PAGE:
Tuesday, Sept. 19, 2023 - The lawn dilemma

Fraser Valley Current

Tuesday, September 19, 2023 | 🌧 High 17C

Good morning!

Several years ago, my wife acquired an old keyboard (of the 🎹 variety) through Facebook for our kids to tinker around on. The kids barely touched it for years until this summer, when, one sunny day, my eight-year-old found a beginner’s piano activity book in our home and asked where “the piano” was.

We found the keyboard laying on its end against the wall, but ever since, its sound has been a constant presence around the house. My son has spent entire days playing the keyboard. He even learned that he could use YouTube, which he is otherwise prohibited from using, to learn to play songs from animated movies. Now, previous musical re-discoveries around our house have nearly driven my wife and I mad. We’re still recovering from The Day The Kids Played The Recorders. But the keyboard has been fine, bringing volume-controlled harmonies as my kid plunks out single-fingered renditions of movie theme songs. So it’s been delightful to see my kid so enthusiastically take to a new passion purely through his own interest, even if I hear the Harry Potter theme song in my dreams by now.

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Tyler Olsen

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🌤 Local forecast: Langley | Chilliwack | Abbotsford | Hope

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The lawn dilemma

Consider the lawn.

For decades, verdant expanses of green grass have been seen as the aesthetically pleasing embodiment of the perfect neighbourhood. Lawns mattered so much that many communities enacted laws regulating their height. And letting grass or any other plants grow shin-high could net you not just bad looks from neighbours, but fines from uniformed officers.

The last decade has seen a reconsideration, of sorts.

Lawns consume large amounts of water. And there are few greater sins than water wastefulness in an era of increasingly dry summers and expensive water infrastructure. And as our grass increasingly goes brown in the summer, we’re losing what makes lawns good, beyond the aesthetics.

But finding tolerable replacements for lawns won’t be easy. And while the grass might be greener on the other side, it might also be illegal.

Related story

Need to know

🏒 The Abbotsford Canucks will hold their training camp in Chilliwack over four days in early October; it will be open to the public [Abbotsford Canucks]

🏎 Langley Township residents say speeding is a constant problem near the site where a pedestrian was killed last week [CityNews]

⚠ Two more people have been bitten by Mission’s ravenous coyotes [Mission Record] / The city is asking residents to be careful and shared tips on how to avoid getting bitten [City of Abbotsford]

🔵 A berry scientist has been honoured with UFV’s Distinguished Alumni Award [UFV]

🏥 Langley’s hospital staff are working in ‘outdated spaces that fall short on many fronts,’ according to the head of the local hospital foundation [Langley Advance Times]

👉 An Abbotsford woman has been chosen to appear on the next season of The Bachelor [Abbotsford news]

🐄 A Chilliwack biogas plant is the largest such facility in the province [Chilliwack Progress]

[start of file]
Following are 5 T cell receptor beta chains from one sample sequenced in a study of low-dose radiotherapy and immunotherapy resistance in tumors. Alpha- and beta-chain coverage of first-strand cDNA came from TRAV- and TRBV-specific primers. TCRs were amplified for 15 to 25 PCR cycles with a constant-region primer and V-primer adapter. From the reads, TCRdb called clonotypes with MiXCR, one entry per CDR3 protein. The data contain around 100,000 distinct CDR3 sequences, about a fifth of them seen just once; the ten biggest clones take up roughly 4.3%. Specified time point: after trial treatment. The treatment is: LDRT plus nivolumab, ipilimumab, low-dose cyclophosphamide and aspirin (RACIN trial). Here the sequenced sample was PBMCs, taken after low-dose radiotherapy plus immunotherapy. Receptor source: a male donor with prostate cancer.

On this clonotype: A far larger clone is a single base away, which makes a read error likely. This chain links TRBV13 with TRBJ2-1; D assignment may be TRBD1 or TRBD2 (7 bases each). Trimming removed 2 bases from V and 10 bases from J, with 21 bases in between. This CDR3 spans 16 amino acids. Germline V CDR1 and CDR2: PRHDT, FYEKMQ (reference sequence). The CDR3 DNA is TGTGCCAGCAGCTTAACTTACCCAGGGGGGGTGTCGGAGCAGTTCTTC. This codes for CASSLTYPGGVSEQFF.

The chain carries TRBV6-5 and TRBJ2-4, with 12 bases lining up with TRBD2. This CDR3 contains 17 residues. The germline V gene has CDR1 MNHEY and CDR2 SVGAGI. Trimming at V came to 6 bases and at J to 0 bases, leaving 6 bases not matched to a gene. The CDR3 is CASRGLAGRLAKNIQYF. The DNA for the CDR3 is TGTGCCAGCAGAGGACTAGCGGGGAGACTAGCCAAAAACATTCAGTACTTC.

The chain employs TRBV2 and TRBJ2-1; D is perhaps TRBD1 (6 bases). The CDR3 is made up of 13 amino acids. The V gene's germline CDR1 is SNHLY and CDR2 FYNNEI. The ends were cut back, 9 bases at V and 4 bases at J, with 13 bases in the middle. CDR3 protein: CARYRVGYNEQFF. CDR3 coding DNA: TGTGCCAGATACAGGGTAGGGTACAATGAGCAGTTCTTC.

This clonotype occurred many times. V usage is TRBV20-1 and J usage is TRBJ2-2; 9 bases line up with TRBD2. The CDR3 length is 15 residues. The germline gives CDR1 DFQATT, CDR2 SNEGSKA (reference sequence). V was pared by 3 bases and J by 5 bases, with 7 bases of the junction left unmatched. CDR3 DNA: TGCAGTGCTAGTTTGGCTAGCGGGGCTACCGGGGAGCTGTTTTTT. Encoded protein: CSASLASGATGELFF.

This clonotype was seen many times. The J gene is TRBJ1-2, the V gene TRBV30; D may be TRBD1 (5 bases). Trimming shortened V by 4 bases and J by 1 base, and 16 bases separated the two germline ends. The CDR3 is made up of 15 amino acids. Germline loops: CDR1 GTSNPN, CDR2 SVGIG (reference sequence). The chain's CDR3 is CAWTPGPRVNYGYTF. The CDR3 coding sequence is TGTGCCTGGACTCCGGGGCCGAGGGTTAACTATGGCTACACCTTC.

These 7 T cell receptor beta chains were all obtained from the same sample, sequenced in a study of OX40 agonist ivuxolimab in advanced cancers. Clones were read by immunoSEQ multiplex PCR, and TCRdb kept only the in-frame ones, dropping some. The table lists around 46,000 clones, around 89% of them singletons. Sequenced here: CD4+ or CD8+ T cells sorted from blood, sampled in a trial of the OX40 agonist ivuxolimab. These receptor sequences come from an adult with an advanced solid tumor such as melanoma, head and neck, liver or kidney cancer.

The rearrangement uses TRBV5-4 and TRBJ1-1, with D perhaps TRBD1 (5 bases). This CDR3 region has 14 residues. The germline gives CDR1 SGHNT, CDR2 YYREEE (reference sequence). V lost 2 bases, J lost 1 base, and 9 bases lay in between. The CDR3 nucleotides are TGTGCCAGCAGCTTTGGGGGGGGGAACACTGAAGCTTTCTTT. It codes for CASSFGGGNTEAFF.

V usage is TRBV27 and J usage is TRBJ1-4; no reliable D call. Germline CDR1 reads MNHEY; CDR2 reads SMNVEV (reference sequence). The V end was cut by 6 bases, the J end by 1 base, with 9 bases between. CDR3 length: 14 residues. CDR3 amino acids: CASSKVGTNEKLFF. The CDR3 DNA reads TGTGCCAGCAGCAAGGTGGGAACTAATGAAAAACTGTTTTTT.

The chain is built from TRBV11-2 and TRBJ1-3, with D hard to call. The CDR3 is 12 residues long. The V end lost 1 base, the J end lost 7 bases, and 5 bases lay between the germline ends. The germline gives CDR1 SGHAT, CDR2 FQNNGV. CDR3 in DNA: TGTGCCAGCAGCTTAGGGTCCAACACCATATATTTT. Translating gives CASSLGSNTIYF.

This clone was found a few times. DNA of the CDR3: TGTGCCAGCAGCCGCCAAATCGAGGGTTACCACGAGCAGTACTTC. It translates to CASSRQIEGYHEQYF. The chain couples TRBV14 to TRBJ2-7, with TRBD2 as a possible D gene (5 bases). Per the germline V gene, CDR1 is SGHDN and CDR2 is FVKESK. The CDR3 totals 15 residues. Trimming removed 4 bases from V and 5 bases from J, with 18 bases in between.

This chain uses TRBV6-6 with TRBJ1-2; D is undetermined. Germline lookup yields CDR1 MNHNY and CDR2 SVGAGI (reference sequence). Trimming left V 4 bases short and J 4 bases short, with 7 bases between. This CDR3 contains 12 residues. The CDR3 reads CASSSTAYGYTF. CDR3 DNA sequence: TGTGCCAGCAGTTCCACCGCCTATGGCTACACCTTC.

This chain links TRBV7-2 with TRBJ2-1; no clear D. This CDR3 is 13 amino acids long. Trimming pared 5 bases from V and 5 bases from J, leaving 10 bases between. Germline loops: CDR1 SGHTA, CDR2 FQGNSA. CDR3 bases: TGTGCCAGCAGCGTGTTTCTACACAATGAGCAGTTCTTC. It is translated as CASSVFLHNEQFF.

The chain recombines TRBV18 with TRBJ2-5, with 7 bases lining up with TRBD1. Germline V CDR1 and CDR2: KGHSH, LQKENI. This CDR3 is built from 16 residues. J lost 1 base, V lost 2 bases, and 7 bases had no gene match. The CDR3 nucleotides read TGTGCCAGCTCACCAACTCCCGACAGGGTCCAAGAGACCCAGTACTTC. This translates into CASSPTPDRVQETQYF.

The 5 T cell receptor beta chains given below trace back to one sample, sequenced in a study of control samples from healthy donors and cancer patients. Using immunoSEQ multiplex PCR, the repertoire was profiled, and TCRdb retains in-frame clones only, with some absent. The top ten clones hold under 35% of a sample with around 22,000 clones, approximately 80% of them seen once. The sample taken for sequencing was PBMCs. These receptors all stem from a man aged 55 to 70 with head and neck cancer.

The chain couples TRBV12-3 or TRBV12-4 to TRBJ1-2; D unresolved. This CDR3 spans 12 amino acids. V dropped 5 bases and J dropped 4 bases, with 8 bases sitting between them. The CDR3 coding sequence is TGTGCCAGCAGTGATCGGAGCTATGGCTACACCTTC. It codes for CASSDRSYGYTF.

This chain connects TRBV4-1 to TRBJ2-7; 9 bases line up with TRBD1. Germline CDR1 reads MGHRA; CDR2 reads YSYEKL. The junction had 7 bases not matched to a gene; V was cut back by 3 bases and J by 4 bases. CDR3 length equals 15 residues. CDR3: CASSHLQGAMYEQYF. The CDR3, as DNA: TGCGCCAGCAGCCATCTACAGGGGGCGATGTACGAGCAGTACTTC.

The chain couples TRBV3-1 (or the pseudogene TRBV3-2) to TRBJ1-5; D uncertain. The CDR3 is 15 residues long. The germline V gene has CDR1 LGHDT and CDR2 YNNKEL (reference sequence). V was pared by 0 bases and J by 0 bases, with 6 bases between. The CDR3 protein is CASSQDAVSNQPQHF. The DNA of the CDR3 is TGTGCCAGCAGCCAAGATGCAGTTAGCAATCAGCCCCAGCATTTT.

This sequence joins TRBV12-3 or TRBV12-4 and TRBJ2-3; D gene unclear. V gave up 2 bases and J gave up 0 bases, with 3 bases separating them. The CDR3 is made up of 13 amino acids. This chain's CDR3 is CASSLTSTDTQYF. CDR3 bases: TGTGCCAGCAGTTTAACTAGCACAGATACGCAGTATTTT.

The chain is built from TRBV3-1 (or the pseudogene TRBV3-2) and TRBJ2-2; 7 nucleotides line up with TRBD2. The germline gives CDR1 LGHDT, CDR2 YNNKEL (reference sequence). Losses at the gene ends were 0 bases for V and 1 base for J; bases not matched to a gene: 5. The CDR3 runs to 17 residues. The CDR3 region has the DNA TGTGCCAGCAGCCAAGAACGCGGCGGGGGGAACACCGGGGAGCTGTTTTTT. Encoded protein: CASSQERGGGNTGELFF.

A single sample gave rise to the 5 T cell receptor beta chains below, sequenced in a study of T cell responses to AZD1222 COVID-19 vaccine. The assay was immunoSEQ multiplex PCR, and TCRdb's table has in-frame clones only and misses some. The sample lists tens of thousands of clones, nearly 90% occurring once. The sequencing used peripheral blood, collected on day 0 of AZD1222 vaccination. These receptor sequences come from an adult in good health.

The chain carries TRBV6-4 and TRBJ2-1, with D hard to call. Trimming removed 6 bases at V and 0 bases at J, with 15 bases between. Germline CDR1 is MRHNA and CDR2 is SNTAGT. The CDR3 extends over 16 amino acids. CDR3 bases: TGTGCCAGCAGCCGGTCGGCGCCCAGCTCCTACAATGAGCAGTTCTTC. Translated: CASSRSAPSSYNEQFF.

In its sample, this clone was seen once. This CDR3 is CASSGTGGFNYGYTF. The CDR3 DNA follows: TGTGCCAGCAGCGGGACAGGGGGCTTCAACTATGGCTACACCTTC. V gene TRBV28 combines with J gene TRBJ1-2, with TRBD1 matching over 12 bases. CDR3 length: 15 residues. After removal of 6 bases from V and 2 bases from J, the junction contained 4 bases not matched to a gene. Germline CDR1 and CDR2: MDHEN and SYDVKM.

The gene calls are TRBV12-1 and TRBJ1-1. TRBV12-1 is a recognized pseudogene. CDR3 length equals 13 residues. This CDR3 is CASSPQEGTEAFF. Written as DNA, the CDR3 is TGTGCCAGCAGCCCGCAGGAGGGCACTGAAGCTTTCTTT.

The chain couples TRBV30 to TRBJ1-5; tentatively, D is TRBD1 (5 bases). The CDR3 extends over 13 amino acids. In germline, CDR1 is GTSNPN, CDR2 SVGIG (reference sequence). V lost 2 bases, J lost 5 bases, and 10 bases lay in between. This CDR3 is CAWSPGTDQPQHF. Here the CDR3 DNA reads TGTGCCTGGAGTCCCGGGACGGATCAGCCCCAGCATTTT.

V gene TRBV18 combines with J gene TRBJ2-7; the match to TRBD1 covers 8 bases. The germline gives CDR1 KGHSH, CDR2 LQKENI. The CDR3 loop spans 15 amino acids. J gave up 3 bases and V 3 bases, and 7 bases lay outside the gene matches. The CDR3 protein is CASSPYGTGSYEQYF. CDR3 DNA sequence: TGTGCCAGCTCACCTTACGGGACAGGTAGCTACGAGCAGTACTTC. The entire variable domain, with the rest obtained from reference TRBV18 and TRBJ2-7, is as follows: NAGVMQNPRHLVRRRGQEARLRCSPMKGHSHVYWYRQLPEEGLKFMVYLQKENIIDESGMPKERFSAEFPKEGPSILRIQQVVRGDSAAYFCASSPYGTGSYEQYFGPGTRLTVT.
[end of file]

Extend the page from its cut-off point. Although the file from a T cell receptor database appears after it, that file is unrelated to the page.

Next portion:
🔥 A new wildfire was sparked west of Harrison Lake near two other existing blazes [Agassiz-Harrison Observer]

👉 Canada says there is reason to believe the Indian government was involved in the killing of a Sikh leader in Surrey earlier this year [Associated Press]


Unveiling the culinary charms of Whatcom County

Visit Whatcom County for a month-long celebration of local food and those who grow, raise, fish, make, and cook it! All month long Sustainable Connections will be highlighting opportunities to meet chefs, farmers, fishers, and grocers to experience the unique flavors of our region.

The Agenda

Enrolment in Chilliwack’s schools has increased by more than 1,000 over the last three years. 📷 Tyler Olsen

Chilliwack enrollment grows

Enrollment in Chilliwack’s public schools is continuing its upward trend.

As of Sept. 11, there were 14,520 students in classes from kindergarten through Grade 12 throughout School District 33, which covers Chilliwack and the surrounding area. The enrollment is up by 444 students since the end of last September.

While the increase in students is about on-par with changes seen between 2020 and 2021, (where 469 more students joined classrooms) it’s double last year’s increase. Those figures mean enrollment has increased by more than 1,000 over just the last three years.

A recent CBC analysis found that among BC’s largest school districts, Chilliwack and Abbotsford have the highest number of portables per student in British Columbia.

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🍴 Sasquatch Inn: Harrison Mills. Inn-based pub with a wide selection of burgers, pastas, and pizzas. Large pizza costs around $30; legendary Sasquatch burger costs about $17. Open Wednesday through Monday, 10am until 10/11pm.

🍴 Cultivate Cafe: Chilliwack. Reader-recommended café located at Minter Country Gardens, with chef-created brunch and lunch items. Sandwiches cost around $15. Open 9am to 4pm, Tuesday through Sunday.

🍴 Little Donkey: Fort Langley. Mexican restaurant with a self-described focus on 'beer and burritos.' Most burritos cost about $15. Open 11am to 7pm.

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